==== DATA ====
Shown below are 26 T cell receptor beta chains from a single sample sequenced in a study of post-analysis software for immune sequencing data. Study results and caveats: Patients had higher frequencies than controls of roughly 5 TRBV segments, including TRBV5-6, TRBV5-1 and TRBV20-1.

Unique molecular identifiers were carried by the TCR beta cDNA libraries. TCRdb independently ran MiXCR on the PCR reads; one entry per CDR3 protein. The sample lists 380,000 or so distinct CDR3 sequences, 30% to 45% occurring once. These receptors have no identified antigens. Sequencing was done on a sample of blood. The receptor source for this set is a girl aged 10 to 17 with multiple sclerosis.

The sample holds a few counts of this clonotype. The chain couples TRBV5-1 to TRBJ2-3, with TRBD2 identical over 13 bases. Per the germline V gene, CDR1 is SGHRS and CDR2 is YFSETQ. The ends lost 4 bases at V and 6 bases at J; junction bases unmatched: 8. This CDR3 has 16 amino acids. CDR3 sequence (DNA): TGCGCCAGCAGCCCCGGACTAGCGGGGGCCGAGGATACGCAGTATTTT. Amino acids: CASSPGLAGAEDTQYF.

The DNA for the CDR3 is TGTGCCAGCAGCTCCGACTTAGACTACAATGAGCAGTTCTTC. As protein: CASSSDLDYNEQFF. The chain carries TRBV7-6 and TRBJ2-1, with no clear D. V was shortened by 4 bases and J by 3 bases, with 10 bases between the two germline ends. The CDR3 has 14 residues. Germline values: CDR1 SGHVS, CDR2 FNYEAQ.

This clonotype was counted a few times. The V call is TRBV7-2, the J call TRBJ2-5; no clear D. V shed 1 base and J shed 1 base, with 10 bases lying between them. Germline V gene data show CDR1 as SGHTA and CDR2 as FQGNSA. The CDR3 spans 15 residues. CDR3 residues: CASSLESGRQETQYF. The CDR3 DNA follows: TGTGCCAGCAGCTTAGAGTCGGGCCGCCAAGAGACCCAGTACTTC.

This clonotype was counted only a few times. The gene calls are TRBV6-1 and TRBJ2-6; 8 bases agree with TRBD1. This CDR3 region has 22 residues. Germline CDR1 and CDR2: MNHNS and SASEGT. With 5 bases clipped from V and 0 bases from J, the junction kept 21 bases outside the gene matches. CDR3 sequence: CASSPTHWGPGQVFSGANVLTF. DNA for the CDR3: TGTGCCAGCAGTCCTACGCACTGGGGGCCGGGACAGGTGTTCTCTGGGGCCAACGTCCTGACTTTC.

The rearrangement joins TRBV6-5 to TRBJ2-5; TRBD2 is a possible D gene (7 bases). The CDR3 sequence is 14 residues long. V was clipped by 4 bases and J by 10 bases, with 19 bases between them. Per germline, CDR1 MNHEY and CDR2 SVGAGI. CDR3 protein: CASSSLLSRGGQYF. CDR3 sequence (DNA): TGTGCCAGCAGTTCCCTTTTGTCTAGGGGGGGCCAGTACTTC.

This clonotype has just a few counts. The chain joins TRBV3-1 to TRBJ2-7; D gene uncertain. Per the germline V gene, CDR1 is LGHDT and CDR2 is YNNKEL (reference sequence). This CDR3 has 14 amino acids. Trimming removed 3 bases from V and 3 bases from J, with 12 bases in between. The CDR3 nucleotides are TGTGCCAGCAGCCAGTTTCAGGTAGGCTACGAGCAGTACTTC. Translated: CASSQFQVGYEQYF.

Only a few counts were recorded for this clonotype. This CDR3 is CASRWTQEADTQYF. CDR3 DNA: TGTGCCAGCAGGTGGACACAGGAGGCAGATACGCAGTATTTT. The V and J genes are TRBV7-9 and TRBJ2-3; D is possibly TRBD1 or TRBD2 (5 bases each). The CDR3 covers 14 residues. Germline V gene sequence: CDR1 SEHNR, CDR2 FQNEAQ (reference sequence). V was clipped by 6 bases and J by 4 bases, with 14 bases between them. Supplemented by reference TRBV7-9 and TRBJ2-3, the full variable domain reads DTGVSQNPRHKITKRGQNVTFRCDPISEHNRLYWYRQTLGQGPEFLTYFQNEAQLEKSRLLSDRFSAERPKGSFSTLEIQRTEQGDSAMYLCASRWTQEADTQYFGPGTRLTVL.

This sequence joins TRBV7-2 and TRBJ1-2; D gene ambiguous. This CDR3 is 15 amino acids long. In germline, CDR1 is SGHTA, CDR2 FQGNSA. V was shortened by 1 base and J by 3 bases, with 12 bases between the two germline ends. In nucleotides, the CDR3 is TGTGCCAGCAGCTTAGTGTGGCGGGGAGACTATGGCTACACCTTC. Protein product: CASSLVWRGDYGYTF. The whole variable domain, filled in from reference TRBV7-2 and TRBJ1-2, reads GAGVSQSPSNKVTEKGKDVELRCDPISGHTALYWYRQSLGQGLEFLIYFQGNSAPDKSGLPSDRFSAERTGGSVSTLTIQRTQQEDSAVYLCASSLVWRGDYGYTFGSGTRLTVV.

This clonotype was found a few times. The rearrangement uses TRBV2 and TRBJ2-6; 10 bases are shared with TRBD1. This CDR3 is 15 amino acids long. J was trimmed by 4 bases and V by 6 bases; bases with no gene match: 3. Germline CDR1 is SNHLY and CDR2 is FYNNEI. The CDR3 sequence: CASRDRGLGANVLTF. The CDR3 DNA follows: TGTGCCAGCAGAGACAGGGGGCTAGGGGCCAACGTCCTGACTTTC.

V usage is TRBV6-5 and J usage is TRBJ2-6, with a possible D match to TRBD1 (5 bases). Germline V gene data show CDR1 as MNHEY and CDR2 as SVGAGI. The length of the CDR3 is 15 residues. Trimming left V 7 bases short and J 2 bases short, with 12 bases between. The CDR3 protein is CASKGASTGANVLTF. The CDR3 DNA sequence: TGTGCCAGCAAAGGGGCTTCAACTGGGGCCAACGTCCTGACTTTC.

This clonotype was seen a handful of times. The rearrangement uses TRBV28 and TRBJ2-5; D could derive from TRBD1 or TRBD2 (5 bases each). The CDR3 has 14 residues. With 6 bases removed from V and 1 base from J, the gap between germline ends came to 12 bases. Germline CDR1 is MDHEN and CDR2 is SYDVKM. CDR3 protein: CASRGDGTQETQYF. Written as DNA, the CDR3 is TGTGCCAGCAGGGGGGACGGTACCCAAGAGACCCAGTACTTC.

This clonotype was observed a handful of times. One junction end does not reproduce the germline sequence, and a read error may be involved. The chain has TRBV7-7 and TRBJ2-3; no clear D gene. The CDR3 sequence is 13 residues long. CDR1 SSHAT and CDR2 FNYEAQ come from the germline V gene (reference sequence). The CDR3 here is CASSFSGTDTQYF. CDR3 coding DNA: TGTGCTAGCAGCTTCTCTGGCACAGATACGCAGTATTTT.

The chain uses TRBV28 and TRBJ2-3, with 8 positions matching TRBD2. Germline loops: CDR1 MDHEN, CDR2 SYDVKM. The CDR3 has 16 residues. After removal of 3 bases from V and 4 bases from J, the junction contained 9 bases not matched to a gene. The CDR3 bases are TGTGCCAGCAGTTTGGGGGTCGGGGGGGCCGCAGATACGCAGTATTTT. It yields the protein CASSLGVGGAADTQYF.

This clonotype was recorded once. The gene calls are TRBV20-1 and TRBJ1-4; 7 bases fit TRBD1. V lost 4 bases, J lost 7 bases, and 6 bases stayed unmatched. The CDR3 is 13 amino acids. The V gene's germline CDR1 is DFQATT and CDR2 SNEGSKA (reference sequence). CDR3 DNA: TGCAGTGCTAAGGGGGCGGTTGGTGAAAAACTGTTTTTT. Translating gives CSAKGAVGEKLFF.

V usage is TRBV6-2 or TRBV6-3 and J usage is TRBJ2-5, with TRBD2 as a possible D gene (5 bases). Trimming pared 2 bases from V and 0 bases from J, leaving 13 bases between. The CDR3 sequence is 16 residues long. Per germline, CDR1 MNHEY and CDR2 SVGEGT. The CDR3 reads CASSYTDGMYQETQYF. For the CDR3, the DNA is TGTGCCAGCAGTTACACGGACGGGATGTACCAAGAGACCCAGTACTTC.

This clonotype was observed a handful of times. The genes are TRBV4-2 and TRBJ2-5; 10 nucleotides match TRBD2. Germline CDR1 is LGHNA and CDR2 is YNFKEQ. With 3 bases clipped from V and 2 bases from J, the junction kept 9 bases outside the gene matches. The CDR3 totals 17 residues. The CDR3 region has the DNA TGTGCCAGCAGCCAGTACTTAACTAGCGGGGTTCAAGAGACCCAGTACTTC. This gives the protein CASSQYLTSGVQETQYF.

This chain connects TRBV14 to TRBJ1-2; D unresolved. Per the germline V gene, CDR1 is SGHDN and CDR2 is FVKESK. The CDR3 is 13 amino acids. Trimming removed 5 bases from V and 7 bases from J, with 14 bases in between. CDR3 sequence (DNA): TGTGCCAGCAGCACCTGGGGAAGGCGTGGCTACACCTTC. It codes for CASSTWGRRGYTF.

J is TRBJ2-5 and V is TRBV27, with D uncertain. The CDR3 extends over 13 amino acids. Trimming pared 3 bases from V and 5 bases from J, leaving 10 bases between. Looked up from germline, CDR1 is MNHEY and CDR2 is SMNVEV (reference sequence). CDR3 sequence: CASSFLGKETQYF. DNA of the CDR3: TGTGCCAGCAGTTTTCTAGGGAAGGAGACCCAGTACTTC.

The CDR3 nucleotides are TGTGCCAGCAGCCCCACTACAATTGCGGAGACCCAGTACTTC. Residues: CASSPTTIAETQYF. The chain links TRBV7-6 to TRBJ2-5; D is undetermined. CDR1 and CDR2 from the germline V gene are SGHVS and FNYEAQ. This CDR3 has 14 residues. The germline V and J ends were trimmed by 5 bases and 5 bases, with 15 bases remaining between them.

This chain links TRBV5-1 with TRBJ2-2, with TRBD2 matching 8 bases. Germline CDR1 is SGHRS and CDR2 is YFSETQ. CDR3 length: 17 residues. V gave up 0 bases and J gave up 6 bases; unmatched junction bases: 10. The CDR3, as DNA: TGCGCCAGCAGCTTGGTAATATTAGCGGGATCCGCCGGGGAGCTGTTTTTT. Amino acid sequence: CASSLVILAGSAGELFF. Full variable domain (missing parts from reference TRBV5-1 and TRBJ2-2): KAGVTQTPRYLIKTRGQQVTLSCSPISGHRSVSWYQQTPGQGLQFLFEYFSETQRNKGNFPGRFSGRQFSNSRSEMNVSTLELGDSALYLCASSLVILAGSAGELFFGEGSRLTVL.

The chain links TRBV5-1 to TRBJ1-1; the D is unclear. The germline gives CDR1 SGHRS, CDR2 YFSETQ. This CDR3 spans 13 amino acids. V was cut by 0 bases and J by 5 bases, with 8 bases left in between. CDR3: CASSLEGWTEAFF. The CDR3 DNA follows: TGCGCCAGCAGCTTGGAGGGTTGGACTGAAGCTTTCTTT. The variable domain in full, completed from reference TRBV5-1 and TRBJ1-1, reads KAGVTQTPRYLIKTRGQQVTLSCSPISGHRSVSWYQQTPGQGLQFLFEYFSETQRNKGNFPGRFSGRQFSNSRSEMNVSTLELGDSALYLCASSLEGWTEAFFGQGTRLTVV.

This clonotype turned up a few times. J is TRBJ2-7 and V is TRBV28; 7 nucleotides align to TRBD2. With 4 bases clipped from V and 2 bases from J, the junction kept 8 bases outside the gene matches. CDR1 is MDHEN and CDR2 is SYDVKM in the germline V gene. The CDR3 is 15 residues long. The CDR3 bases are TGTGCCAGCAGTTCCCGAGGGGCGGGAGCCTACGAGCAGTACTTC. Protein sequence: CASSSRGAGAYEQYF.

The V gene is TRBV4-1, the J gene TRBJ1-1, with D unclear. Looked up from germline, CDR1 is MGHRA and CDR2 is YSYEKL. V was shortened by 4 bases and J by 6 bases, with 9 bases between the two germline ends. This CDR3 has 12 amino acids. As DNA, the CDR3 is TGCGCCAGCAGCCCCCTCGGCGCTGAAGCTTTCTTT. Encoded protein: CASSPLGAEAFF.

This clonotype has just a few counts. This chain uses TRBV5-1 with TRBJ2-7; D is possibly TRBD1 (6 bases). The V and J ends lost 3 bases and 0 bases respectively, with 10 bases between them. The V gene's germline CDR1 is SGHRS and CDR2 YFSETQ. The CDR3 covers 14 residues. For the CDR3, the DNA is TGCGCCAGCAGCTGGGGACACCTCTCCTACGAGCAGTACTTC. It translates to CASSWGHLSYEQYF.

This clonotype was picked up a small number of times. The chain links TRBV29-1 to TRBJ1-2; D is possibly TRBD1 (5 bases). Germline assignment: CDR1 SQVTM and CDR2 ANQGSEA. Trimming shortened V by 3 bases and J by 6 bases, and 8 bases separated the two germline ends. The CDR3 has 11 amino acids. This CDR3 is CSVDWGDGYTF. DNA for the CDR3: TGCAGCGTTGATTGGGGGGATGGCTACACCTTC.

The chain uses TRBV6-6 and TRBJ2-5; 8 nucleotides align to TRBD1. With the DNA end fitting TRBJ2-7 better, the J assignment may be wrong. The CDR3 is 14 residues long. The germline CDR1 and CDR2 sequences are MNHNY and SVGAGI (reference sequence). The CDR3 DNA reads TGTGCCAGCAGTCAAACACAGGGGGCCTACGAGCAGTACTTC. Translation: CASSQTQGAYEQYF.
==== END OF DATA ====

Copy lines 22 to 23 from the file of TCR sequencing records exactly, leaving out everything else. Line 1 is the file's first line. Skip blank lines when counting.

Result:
This chain links TRBV5-1 with TRBJ2-2, with TRBD2 matching 8 bases. Germline CDR1 is SGHRS and CDR2 is YFSETQ. CDR3 length: 17 residues. V gave up 0 bases and J gave up 6 bases; unmatched junction bases: 10. The CDR3, as DNA: TGCGCCAGCAGCTTGGTAATATTAGCGGGATCCGCCGGGGAGCTGTTTTTT. Amino acid sequence: CASSLVILAGSAGELFF. Full variable domain (missing parts from reference TRBV5-1 and TRBJ2-2): KAGVTQTPRYLIKTRGQQVTLSCSPISGHRSVSWYQQTPGQGLQFLFEYFSETQRNKGNFPGRFSGRQFSNSRSEMNVSTLELGDSALYLCASSLVILAGSAGELFFGEGSRLTVL.

The chain links TRBV5-1 to TRBJ1-1; the D is unclear. The germline gives CDR1 SGHRS, CDR2 YFSETQ. This CDR3 spans 13 amino acids. V was cut by 0 bases and J by 5 bases, with 8 bases left in between. CDR3: CASSLEGWTEAFF. The CDR3 DNA follows: TGCGCCAGCAGCTTGGAGGGTTGGACTGAAGCTTTCTTT. The variable domain in full, completed from reference TRBV5-1 and TRBJ1-1, reads KAGVTQTPRYLIKTRGQQVTLSCSPISGHRSVSWYQQTPGQGLQFLFEYFSETQRNKGNFPGRFSGRQFSNSRSEMNVSTLELGDSALYLCASSLEGWTEAFFGQGTRLTVV.